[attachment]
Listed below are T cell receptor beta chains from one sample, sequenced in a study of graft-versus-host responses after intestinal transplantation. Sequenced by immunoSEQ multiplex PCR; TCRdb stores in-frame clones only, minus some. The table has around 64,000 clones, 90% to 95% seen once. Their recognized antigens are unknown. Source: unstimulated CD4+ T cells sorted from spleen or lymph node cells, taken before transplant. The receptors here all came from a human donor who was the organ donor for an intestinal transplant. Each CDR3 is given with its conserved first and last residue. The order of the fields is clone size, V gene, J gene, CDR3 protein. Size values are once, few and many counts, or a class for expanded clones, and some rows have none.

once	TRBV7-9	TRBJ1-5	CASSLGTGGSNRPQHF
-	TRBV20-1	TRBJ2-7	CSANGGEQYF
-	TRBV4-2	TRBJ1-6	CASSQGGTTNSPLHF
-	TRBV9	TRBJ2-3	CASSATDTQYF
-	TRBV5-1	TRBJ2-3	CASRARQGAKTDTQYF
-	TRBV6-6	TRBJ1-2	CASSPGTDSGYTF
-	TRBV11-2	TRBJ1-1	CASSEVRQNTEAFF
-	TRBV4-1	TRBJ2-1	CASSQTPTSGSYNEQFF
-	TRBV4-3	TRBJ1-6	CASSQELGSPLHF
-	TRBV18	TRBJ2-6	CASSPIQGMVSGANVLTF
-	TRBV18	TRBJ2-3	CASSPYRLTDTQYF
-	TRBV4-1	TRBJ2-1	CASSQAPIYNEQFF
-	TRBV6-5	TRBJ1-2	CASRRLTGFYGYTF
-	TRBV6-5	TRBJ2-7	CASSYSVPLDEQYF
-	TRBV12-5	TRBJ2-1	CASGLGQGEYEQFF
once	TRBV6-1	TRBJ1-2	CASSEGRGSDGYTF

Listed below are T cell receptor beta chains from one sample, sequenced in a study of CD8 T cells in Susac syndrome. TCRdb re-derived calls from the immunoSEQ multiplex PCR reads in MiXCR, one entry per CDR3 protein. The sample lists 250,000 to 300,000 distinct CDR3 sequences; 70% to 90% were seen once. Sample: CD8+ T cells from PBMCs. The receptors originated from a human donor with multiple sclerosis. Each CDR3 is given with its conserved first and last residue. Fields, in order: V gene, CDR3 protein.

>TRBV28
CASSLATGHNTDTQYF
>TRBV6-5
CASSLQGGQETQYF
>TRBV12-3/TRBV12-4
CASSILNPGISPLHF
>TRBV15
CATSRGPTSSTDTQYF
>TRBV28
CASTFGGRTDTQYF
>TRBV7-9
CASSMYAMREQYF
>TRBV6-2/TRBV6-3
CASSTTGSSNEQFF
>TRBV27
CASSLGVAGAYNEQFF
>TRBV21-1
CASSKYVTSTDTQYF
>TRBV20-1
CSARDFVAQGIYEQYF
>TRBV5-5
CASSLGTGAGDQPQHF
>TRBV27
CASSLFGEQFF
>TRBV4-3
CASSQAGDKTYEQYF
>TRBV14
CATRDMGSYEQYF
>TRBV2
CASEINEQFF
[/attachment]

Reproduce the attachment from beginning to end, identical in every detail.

Listed below are T cell receptor beta chains from one sample, sequenced in a study of graft-versus-host responses after intestinal transplantation. Sequenced by immunoSEQ multiplex PCR; TCRdb stores in-frame clones only, minus some. The table has around 64,000 clones, 90% to 95% seen once. Their recognized antigens are unknown. Source: unstimulated CD4+ T cells sorted from spleen or lymph node cells, taken before transplant. The receptors here all came from a human donor who was the organ donor for an intestinal transplant. Each CDR3 is given with its conserved first and last residue. The order of the fields is clone size, V gene, J gene, CDR3 protein. Size values are once, few and many counts, or a class for expanded clones, and some rows have none.

once	TRBV7-9	TRBJ1-5	CASSLGTGGSNRPQHF
-	TRBV20-1	TRBJ2-7	CSANGGEQYF
-	TRBV4-2	TRBJ1-6	CASSQGGTTNSPLHF
-	TRBV9	TRBJ2-3	CASSATDTQYF
-	TRBV5-1	TRBJ2-3	CASRARQGAKTDTQYF
-	TRBV6-6	TRBJ1-2	CASSPGTDSGYTF
-	TRBV11-2	TRBJ1-1	CASSEVRQNTEAFF
-	TRBV4-1	TRBJ2-1	CASSQTPTSGSYNEQFF
-	TRBV4-3	TRBJ1-6	CASSQELGSPLHF
-	TRBV18	TRBJ2-6	CASSPIQGMVSGANVLTF
-	TRBV18	TRBJ2-3	CASSPYRLTDTQYF
-	TRBV4-1	TRBJ2-1	CASSQAPIYNEQFF
-	TRBV6-5	TRBJ1-2	CASRRLTGFYGYTF
-	TRBV6-5	TRBJ2-7	CASSYSVPLDEQYF
-	TRBV12-5	TRBJ2-1	CASGLGQGEYEQFF
once	TRBV6-1	TRBJ1-2	CASSEGRGSDGYTF

Listed below are T cell receptor beta chains from one sample, sequenced in a study of CD8 T cells in Susac syndrome. TCRdb re-derived calls from the immunoSEQ multiplex PCR reads in MiXCR, one entry per CDR3 protein. The sample lists 250,000 to 300,000 distinct CDR3 sequences; 70% to 90% were seen once. Sample: CD8+ T cells from PBMCs. The receptors originated from a human donor with multiple sclerosis. Each CDR3 is given with its conserved first and last residue. Fields, in order: V gene, CDR3 protein.

>TRBV28
CASSLATGHNTDTQYF
>TRBV6-5
CASSLQGGQETQYF
>TRBV12-3/TRBV12-4
CASSILNPGISPLHF
>TRBV15
CATSRGPTSSTDTQYF
>TRBV28
CASTFGGRTDTQYF
>TRBV7-9
CASSMYAMREQYF
>TRBV6-2/TRBV6-3
CASSTTGSSNEQFF
>TRBV27
CASSLGVAGAYNEQFF
>TRBV21-1
CASSKYVTSTDTQYF
>TRBV20-1
CSARDFVAQGIYEQYF
>TRBV5-5
CASSLGTGAGDQPQHF
>TRBV27
CASSLFGEQFF
>TRBV4-3
CASSQAGDKTYEQYF
>TRBV14
CATRDMGSYEQYF
>TRBV2
CASEINEQFF